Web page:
Archives for posts with tag: Efficient energy use

Barry Gardiner, Member of Parliament for Brent North and Ed Miliband Special Envoy for Climate Change

Barry Gardiner,  Member of Parliament for Brent North and Ed Miliband’s Special Envoy for Climate Change, tells us his views on the future of UK energy prices…

It is very simple. Rural households pay more for energy.

Rural households classed as being in “income poverty” are much more likely to be in fuel poverty than those in urban areas: 44 per cent of the “income poor” in rural areas live in fuel poverty compared to 26 per cent in urban areas.

These published figures are now more than three years out of date, and although we have no reliable current analysis all the evidence suggests things are getting worse.

In urban areas there are three well known causes of fuel poverty:

1. Poor energy efficiency performance of housing
2. Low income levels
3. High energy costs


In rural areas it is important to add a fourth: Lack of access to mains supply.

Out of every hundred rural homes 42 are not connected to mains gas, compared to 8 per cent in urban areas.

Rural households rely more heavily on oil and bottled gas to heat homes, the prices of which have both risen significantly over the course of the last few years. Rural households are also unable to take advantage of the dual fuel discounts which are offered by many energy suppliers.

Households cut off from mains access to energy simply pay more. The average heating bill for a three bedroom house using domestic fuel oil is 84% more than the cost of mains gas. For liquid petroleum gas (LPG) that figure rises to
130% more.

But homes that are “hard to heat” are often also “hard to treat”. Many rural houses have solid walls and these homes need more expensive internal and external solid wall insulation that is not currently included in Government Grant Schemes such as Warm Front.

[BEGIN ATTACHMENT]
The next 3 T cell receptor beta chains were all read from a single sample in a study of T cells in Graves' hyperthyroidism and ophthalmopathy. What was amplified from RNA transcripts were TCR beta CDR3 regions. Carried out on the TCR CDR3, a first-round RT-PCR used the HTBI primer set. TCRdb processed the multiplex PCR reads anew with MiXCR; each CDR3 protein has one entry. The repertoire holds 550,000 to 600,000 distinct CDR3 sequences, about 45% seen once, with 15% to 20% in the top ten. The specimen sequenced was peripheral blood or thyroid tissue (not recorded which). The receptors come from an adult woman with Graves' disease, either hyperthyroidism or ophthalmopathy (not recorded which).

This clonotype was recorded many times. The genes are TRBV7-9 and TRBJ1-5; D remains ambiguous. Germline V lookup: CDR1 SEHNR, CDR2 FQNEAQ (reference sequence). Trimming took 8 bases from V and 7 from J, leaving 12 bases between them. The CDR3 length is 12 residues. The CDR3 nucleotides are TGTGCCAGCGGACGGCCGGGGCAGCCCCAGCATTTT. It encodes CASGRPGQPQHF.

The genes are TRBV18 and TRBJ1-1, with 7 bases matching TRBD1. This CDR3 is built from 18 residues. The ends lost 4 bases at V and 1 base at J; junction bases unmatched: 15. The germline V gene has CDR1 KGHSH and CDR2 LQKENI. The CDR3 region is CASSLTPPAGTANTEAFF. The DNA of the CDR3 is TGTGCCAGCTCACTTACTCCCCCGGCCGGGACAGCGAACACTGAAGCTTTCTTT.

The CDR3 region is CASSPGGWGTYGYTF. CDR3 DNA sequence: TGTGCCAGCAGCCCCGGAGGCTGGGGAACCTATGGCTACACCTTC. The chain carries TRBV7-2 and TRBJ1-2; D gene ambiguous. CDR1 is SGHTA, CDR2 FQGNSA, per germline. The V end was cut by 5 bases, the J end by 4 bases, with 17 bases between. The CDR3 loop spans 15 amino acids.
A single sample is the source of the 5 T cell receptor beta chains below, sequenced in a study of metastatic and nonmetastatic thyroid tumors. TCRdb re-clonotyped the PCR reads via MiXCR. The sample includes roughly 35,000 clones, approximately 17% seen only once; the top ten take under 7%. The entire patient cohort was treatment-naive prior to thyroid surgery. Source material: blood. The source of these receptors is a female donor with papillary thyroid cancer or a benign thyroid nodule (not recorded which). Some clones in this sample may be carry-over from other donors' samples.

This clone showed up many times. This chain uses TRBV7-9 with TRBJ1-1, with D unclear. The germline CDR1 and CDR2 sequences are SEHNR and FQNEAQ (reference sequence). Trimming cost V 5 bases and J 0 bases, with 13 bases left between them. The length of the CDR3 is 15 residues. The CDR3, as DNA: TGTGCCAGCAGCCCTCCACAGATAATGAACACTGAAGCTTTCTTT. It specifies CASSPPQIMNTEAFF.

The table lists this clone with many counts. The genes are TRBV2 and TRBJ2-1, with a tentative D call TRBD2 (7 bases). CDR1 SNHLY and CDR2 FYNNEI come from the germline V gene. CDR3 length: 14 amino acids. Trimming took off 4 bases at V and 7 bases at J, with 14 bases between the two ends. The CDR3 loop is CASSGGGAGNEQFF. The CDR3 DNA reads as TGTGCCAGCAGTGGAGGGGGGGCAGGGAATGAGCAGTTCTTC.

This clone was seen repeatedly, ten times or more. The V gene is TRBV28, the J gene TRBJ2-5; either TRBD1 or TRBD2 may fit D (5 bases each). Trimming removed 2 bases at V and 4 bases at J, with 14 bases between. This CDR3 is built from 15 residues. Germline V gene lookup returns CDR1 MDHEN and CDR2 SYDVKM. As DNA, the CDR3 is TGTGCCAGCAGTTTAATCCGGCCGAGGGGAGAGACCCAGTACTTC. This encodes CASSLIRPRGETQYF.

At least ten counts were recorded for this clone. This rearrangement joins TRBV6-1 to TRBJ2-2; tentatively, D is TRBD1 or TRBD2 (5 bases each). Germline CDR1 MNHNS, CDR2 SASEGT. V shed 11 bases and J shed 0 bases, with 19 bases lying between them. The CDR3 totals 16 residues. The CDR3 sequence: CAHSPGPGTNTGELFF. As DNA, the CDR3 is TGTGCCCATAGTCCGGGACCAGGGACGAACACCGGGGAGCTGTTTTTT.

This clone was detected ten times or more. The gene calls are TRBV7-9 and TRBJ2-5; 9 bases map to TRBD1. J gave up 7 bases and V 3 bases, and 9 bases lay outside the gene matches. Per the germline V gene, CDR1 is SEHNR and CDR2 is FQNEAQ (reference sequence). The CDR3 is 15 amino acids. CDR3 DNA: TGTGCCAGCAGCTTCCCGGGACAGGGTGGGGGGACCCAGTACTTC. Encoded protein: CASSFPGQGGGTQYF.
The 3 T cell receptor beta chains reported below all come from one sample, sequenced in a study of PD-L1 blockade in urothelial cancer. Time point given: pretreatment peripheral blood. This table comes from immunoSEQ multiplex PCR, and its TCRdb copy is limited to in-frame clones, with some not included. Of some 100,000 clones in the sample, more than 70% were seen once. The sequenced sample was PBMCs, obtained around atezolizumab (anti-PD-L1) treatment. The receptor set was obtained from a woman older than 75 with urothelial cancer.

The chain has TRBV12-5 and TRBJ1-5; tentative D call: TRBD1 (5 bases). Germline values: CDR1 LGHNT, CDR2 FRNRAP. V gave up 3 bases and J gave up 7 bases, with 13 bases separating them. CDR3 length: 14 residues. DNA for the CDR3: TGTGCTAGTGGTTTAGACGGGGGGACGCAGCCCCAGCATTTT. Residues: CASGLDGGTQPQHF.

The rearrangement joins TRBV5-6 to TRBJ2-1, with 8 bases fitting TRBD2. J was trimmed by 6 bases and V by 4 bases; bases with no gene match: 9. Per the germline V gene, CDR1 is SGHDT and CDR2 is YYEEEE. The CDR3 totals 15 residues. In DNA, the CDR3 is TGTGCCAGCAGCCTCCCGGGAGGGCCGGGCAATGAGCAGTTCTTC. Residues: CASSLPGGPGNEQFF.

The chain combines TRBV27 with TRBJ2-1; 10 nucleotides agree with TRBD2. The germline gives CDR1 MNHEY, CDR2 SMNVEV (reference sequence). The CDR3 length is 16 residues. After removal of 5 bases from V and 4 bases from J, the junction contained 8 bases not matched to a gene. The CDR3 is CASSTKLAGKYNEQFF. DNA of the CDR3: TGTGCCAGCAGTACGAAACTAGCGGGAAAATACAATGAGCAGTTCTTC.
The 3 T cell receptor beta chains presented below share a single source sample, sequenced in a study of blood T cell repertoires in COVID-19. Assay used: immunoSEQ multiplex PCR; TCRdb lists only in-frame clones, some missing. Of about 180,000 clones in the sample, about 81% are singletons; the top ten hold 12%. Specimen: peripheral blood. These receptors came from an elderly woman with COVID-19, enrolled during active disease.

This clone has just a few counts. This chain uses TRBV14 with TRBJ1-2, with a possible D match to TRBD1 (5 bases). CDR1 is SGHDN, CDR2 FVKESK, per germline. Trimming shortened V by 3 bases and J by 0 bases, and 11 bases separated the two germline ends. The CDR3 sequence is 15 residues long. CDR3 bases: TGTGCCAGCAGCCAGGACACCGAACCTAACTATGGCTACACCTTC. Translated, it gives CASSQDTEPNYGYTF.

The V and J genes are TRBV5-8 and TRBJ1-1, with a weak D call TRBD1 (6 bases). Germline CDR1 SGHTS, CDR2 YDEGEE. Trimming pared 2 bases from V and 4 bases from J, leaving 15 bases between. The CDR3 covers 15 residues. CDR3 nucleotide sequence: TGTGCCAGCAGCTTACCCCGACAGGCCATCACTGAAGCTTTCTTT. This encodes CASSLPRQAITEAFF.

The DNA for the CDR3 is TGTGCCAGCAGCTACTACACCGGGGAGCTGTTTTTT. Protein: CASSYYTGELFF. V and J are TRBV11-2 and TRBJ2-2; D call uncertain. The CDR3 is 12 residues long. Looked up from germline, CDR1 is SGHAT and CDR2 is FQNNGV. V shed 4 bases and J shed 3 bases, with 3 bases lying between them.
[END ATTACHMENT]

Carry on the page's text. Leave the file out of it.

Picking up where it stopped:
In fact 34 per cent of homes in rural areas are classed as hard to treat and these account for over 50 per cent of the UK’s total carbon emissions from housing.

Any programme delivering energy efficiency measures in rural areas costs more due to greater distances between households and the inevitable loss of efficiencies that can be achieved in more densely populated urban areas. Warm Front has confirmed that even where householders were eligible for a grant, some people cancelled energy efficiency work because they were unable to pay top up costs.

Those living in rural areas were much more likely to cancel through an inability to meet the average top up bill of £875.

In fact up until 2008, cancellations of work in urban areas due to top up costs were 26.4 per cent, whilst in rural areas they were 73.6 per cent.

Between 2000 and 2008 only 10 per cent of Warm Front Grants were awarded in rural areas. This figure climbed to 15 per cent in 2008/09 but it is clear that even this rate of addressing the problem is wholly inadequate to meet the exceptional level of need in our rural communities.

We should be calling for major programmes to address rural fuel poverty. They must be specifically targeted to deliver insulation solutions for solid wall properties and, where insulation is not viable, government should work to deliver micro-generation and community based heating schemes to deliver lower cost alternatives to rural households.

By 2008 Germany had over 2,500 anaerobic digestion plants in rural areas. In the UK we had precisely 23.

Such a technology could be used to power energy generation at a community level in rural villages across the UK, taking by-products and waste from agriculture to provide bio-gas. Using this for local heat and power would provide new jobs in rural areas as well as delivering low cost heating solutions. DEFRA’s own analysis suggests that the UK’s 90million tonnes of agricultural arisings such as manure and slurry could power up to 20Tetra Watt hours of heat and power by 2020.

Do you agree with the MP or do you think there’s another solution? If you’re cut off from mains gas or know someone who is, share your stories with us in the comments below. 

by Helen Cripps

Energy saving even has its week! And it starts today. So here’s 5 energy-saving tips to get you started…

Get solar panels finance free! And yes they will work in the not so sunny UK. You can save 22% (around £130) on your electricity bills. Solar solutions are tailored to the individual, so it’s worth looking into what might work for you.

Get plenty of  insulation in your home.  You’ve paid for that heat, so keep it in! Insulation comes in all forms, loft, floor, cavity wall, doors, windows, you name it.

Get a smart-meter.  This will ensure your reading is accurate and pass that information directly to the supplier. And you don’t have to faff with taking the reading yourself.

Switch to a cheaper energy supplier.  It takes no time at all to browse a table of results and check you are with the best supplier for your postcode and usage. And if you decide to switch, it only takes on average 17 minutes.